And another controversial statement:

But a new generation of historians is no longer interested in how the United States came to be. That kind of narrative history of the nation, they say, is not only inherently triumphalist but has a teleological bias built into it. Those who write narrative histories necessarily have to choose and assign significance to events in terms of a known outcome, and that, the moral critics believe, is bound to glorify the nation. So instead of writing full-scale narrative histories, the new generation of historians has devoted itself to isolating and recovering stories of the dispossessed: the women kept in dependence; the American Indians shorn of their lands; the black slaves brought in chains from Africa. Consequently, much of their history is fragmentary and essentially anachronistic—condemning the past for not being more like the present. It has no real interest in the pastness of the past. 

And again:

Not only does the history these moral reformers write invert the proportions of what happened in the past, but it is incapable of synthesizing the events of the past. It is inevitably partial, with little or no sense of the whole. If the insensitive treatment of women, American Indians, and African slaves is not made central to the story, then, for them, the story is too celebratory. Since these historians are not really interested in the origins of the nation, they have difficulty writing any coherent national narrative at all, one that would account for how the United States as a whole came into being. 

One more time:

For many of them, the United States is no longer the focus of interest. Under the influence of the burgeoning subject of Atlantic history, which Bailyn’s International Seminar on the Atlantic World greatly encouraged, the boundaries of the colonial period of America have become mushy and indistinct. The William and Mary Quarterly, the principal journal in early American history, now publishes articles on mestizos in 16th-century colonial Peru, patriarchal rule in post-revolutionary Montreal, the early life of Toussaint Louverture, and slaves in 16th-century Castile. The journal no longer concentrates exclusively on the origins of the United States. Without some kind of historical GPS, it is in danger of losing its way.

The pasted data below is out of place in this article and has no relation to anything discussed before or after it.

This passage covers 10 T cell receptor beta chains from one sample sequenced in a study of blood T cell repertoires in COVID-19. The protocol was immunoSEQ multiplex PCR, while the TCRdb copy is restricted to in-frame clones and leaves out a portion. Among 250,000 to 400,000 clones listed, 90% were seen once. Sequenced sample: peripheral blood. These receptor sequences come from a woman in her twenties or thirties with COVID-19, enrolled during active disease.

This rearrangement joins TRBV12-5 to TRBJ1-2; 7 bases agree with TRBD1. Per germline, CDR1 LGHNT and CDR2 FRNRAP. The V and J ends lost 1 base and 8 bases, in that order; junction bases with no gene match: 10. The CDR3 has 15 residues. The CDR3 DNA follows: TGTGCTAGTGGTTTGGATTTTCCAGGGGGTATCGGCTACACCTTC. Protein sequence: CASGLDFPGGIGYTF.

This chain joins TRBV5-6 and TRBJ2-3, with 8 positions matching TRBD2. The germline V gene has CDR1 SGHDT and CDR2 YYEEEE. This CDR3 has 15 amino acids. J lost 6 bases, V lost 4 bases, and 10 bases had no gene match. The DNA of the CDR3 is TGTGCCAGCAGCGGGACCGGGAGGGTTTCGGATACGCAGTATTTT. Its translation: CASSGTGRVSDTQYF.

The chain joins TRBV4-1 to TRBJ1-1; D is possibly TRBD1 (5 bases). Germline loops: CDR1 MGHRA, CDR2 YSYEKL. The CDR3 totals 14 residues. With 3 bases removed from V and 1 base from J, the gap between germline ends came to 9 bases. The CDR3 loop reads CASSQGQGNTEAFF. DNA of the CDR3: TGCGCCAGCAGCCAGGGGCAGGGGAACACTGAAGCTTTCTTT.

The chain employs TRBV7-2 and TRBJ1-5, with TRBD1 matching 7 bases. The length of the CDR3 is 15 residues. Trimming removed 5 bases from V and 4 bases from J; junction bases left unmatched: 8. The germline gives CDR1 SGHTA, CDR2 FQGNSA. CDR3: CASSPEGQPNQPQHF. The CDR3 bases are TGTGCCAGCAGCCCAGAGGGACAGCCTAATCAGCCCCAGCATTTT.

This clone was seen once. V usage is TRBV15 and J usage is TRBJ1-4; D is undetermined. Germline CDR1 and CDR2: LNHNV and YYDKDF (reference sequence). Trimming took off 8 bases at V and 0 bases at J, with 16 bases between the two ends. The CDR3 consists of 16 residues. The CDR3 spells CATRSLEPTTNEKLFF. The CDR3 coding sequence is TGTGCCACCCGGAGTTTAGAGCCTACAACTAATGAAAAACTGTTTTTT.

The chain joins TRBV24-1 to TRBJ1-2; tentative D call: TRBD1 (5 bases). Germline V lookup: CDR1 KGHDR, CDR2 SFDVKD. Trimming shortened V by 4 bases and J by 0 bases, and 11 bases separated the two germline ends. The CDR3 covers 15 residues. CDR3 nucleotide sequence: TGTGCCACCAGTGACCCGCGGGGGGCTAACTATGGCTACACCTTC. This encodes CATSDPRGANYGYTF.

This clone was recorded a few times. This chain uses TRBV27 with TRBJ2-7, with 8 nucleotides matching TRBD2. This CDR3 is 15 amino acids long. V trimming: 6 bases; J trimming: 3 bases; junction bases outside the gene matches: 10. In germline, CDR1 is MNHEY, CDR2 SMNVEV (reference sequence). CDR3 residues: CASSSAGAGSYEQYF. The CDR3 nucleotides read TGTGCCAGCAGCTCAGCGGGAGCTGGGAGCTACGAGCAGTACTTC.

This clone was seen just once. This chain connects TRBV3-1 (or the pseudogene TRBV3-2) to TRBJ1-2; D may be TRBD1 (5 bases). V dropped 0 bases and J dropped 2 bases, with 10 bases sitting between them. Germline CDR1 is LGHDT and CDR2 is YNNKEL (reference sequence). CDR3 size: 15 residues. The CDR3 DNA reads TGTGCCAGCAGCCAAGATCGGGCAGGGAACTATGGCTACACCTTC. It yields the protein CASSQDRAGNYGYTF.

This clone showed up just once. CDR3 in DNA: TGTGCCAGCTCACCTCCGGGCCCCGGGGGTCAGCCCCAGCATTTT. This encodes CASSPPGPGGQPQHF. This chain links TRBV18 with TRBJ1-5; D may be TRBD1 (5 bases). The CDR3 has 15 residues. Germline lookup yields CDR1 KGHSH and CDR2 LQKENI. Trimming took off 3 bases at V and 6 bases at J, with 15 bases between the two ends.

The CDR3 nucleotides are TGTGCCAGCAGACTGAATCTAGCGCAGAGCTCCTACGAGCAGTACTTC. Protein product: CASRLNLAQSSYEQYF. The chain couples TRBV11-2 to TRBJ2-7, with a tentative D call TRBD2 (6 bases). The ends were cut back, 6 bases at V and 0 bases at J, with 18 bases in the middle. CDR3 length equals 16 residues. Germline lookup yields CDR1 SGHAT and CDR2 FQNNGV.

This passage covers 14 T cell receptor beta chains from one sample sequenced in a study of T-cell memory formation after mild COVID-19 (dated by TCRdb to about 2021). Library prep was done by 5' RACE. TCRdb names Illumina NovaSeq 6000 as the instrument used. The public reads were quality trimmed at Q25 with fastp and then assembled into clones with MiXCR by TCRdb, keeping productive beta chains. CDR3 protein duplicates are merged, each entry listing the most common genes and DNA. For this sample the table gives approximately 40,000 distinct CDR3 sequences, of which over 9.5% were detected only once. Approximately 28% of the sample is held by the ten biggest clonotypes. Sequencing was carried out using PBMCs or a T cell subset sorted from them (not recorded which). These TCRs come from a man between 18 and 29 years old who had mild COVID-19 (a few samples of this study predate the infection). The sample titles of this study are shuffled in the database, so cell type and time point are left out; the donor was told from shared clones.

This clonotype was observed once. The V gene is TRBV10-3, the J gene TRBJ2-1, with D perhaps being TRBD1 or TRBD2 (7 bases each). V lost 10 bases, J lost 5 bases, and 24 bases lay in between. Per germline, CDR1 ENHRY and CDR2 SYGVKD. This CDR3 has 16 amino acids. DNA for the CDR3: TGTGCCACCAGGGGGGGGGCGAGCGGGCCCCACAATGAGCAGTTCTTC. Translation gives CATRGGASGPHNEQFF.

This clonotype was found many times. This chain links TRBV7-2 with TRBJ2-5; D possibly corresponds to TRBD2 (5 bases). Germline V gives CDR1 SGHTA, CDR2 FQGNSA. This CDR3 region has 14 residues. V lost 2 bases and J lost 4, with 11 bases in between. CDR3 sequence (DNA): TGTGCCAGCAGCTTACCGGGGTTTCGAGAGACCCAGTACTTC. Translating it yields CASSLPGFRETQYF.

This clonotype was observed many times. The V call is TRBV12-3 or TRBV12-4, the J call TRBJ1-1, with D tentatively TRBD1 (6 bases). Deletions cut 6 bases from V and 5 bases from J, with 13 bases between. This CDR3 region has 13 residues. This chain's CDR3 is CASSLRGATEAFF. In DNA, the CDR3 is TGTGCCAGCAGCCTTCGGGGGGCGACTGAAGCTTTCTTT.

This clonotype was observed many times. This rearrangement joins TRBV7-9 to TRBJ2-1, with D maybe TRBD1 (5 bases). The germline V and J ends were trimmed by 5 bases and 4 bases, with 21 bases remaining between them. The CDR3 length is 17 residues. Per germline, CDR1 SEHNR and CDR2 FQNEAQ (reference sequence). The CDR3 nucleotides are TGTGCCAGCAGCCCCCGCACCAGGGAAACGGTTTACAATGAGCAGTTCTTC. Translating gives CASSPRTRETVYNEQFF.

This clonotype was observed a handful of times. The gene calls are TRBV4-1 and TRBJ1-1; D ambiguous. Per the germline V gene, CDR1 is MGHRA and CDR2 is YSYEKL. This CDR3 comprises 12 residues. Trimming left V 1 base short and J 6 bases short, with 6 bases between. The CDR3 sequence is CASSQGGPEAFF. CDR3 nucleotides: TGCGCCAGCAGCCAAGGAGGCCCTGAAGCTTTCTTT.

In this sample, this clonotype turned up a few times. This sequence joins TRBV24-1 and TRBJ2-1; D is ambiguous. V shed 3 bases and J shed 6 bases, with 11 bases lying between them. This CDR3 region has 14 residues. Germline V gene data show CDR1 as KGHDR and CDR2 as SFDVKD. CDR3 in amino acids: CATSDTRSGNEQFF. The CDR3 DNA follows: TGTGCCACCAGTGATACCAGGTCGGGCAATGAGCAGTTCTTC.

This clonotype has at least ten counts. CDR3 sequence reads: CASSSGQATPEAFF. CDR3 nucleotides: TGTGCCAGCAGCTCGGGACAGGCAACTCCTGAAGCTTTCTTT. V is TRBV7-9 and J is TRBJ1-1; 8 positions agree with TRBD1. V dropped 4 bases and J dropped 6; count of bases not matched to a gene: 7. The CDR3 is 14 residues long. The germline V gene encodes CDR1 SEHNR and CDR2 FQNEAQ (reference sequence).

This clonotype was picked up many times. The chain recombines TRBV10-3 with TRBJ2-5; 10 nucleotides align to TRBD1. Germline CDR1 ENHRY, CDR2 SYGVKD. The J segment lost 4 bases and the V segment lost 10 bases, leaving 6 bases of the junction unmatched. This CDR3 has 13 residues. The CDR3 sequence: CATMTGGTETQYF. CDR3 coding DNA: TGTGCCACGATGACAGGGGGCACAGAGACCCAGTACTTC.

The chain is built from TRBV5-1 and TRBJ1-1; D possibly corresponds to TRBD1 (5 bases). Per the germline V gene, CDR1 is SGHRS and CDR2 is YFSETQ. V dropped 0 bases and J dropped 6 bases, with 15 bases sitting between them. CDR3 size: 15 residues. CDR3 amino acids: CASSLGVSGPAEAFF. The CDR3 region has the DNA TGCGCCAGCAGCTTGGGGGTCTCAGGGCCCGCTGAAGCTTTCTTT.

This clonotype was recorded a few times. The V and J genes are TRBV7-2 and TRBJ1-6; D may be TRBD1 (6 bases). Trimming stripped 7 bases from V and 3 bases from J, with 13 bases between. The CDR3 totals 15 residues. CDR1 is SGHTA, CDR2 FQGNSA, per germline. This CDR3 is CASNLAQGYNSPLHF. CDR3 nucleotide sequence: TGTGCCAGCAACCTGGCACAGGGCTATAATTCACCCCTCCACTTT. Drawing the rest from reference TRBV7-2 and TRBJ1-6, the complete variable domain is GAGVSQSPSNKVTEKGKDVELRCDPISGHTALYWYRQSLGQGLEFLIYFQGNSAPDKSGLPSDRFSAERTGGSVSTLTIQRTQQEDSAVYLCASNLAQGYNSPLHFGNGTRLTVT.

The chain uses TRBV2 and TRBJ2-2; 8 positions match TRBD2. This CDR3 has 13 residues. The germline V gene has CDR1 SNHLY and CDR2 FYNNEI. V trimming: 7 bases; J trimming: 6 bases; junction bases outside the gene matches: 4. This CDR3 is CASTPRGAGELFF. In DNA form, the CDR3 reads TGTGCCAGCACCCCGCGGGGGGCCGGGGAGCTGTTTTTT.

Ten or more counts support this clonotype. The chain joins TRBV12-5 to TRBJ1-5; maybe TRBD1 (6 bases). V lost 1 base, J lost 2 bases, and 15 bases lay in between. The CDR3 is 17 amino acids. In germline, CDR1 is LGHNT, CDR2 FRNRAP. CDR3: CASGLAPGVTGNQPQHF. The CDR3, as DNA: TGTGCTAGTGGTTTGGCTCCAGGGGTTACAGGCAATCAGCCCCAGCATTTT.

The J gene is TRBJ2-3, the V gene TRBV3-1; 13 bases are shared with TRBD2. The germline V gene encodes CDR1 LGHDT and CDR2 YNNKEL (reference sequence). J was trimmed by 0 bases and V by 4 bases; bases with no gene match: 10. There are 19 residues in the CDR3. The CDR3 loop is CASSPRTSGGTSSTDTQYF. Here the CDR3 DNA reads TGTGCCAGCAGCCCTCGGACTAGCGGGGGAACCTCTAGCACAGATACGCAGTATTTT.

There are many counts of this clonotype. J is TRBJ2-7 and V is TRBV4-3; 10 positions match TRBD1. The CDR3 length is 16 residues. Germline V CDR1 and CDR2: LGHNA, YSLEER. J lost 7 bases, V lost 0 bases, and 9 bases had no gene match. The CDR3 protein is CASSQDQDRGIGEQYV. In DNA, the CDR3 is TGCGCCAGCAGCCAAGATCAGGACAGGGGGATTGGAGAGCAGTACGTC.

There is a lot I agree with in Wood’s piece.  Large narratives–especially national narratives–are important to the way people understand the past.  Most academics are still favoring microscopic pieces of scholarship over bigger stories.  Wood thinks that such a trend is making history irrelevant. It is hard to argue with that point.  Specialized research, while necessary for tenure, promotion, and one’s reputation in the small world of academic historians, does not reach ordinary people.  But why can’t the new social history, which focuses a lot of attention on race, class, and gender, find its way into the national (or some larger) narrative?  Why must it be an “either-or” proposition?
But I also wonder if something else is going here.  Wood’s work has been attacked by liberal scholars for decades.  I understand honest disagreements.  I am also sympathetic to those who have criticized Wood for being insensitive to the categories of the new social history.  But this attack on Wood reflects some of the more parochial, tribal dimensions of the academic profession, a community that wins points by preaching to the choir and rarely tolerates dissent,
Does Wood write mostly about dead white males? Yes.  Is Wood insensitive to the race, class, and gender?  Probably.  But he has taught thousands and thousands of people–teachers, history buffs, general readers–to think historically.  When his academic critics, safely cloistered in academic offices isolated from the ideas and values of a good portion of the American people, start having the impact that Wood has had on our understanding of American history, I may start to take their critiques more seriously.
And by the way…The Creation of the American Republic and The Radicalism of the American Revolution are great books.  Also, The Purpose of the Past deeply informed my thinking in Why Study History?  We have also spent a lot of time at The Way of Improvement Leads Home discussing Wood’s work.

ADDENDUM:  There is a nice discussion of this post and Wood’s essay at my Facebook page.